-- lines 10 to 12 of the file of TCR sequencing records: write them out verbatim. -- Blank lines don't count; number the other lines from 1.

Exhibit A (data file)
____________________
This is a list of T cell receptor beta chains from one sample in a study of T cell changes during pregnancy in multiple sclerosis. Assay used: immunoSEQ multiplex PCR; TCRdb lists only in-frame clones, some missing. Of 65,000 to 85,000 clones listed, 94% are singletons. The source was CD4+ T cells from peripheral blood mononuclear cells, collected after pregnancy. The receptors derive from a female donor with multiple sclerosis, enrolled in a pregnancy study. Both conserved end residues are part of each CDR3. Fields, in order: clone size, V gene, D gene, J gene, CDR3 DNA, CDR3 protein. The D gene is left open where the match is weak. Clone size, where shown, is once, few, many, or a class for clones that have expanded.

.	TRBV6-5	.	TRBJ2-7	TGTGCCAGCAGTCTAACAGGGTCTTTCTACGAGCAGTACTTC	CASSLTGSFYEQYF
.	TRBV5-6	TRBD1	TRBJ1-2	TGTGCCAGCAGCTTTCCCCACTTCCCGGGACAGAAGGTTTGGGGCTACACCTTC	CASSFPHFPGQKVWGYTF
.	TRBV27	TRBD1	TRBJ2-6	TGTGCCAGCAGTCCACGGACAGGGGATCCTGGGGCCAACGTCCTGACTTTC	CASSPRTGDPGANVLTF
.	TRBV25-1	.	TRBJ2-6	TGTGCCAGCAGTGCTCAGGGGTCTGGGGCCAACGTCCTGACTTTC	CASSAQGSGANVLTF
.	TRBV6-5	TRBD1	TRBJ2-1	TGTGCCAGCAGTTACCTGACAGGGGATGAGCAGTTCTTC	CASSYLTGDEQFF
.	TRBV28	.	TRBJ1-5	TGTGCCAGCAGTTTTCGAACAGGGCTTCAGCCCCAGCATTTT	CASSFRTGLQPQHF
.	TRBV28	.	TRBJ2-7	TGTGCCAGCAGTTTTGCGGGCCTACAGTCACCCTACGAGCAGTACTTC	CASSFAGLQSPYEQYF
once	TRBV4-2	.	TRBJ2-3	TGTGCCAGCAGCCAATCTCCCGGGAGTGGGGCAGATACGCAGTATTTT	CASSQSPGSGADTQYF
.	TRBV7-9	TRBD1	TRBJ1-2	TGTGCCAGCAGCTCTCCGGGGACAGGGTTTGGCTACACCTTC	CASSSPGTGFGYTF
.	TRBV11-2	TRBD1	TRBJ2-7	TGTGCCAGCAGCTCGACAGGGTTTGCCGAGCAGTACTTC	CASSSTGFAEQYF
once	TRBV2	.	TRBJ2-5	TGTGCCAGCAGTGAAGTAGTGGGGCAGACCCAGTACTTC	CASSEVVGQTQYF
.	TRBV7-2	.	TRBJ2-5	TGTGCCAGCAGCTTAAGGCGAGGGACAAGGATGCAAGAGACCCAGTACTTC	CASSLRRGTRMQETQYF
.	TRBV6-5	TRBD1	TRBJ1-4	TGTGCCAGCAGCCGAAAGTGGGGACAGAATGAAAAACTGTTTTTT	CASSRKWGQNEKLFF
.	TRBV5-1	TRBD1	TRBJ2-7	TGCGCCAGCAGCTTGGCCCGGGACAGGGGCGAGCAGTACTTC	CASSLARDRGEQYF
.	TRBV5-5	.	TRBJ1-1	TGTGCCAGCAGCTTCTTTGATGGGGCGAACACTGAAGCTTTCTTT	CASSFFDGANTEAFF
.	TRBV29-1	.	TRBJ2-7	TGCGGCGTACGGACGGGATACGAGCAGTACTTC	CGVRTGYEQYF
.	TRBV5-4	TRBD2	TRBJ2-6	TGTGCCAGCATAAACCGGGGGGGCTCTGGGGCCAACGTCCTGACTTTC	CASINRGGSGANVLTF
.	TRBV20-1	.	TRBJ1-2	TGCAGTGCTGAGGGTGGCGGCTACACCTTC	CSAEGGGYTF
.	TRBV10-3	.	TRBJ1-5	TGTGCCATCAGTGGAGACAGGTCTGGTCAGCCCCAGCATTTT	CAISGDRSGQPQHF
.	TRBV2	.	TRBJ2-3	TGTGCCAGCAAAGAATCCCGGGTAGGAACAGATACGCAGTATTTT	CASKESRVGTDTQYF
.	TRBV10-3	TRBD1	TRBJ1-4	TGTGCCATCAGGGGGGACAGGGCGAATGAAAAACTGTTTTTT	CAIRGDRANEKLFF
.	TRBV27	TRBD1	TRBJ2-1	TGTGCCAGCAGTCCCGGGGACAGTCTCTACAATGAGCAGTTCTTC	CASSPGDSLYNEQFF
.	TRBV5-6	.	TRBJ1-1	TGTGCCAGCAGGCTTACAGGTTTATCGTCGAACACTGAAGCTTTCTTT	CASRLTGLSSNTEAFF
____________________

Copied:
.	TRBV7-9	TRBD1	TRBJ1-2	TGTGCCAGCAGCTCTCCGGGGACAGGGTTTGGCTACACCTTC	CASSSPGTGFGYTF
.	TRBV11-2	TRBD1	TRBJ2-7	TGTGCCAGCAGCTCGACAGGGTTTGCCGAGCAGTACTTC	CASSSTGFAEQYF
once	TRBV2	.	TRBJ2-5	TGTGCCAGCAGTGAAGTAGTGGGGCAGACCCAGTACTTC	CASSEVVGQTQYF